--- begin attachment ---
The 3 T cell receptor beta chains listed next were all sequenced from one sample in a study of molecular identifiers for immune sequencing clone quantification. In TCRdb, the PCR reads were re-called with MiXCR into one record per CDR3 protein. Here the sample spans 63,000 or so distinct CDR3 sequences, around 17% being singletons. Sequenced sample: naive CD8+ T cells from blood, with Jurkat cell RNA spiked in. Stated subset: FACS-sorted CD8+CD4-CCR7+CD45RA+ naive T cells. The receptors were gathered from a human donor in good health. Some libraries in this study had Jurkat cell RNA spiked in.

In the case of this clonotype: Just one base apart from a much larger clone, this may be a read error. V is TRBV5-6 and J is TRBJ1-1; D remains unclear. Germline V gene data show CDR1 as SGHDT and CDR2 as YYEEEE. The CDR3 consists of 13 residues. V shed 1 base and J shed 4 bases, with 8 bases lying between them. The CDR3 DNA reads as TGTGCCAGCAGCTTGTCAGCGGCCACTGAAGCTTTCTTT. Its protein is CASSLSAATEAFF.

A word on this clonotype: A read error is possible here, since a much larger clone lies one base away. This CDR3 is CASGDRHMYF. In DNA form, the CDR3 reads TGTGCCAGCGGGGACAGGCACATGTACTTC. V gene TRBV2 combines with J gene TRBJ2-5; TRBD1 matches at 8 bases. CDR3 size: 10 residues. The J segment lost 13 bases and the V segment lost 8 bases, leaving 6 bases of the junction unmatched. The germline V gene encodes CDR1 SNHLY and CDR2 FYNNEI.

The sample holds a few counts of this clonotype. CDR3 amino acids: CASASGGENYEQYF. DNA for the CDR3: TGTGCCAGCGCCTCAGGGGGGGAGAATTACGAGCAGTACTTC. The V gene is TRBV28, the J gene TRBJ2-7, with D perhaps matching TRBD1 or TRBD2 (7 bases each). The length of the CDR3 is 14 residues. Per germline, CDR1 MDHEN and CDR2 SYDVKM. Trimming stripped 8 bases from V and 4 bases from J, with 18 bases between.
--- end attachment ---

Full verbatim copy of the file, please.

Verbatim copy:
The 3 T cell receptor beta chains listed next were all sequenced from one sample in a study of molecular identifiers for immune sequencing clone quantification. In TCRdb, the PCR reads were re-called with MiXCR into one record per CDR3 protein. Here the sample spans 63,000 or so distinct CDR3 sequences, around 17% being singletons. Sequenced sample: naive CD8+ T cells from blood, with Jurkat cell RNA spiked in. Stated subset: FACS-sorted CD8+CD4-CCR7+CD45RA+ naive T cells. The receptors were gathered from a human donor in good health. Some libraries in this study had Jurkat cell RNA spiked in.

In the case of this clonotype: Just one base apart from a much larger clone, this may be a read error. V is TRBV5-6 and J is TRBJ1-1; D remains unclear. Germline V gene data show CDR1 as SGHDT and CDR2 as YYEEEE. The CDR3 consists of 13 residues. V shed 1 base and J shed 4 bases, with 8 bases lying between them. The CDR3 DNA reads as TGTGCCAGCAGCTTGTCAGCGGCCACTGAAGCTTTCTTT. Its protein is CASSLSAATEAFF.

A word on this clonotype: A read error is possible here, since a much larger clone lies one base away. This CDR3 is CASGDRHMYF. In DNA form, the CDR3 reads TGTGCCAGCGGGGACAGGCACATGTACTTC. V gene TRBV2 combines with J gene TRBJ2-5; TRBD1 matches at 8 bases. CDR3 size: 10 residues. The J segment lost 13 bases and the V segment lost 8 bases, leaving 6 bases of the junction unmatched. The germline V gene encodes CDR1 SNHLY and CDR2 FYNNEI.

The sample holds a few counts of this clonotype. CDR3 amino acids: CASASGGENYEQYF. DNA for the CDR3: TGTGCCAGCGCCTCAGGGGGGGAGAATTACGAGCAGTACTTC. The V gene is TRBV28, the J gene TRBJ2-7, with D perhaps matching TRBD1 or TRBD2 (7 bases each). The length of the CDR3 is 14 residues. Per germline, CDR1 MDHEN and CDR2 SYDVKM. Trimming stripped 8 bases from V and 4 bases from J, with 18 bases between.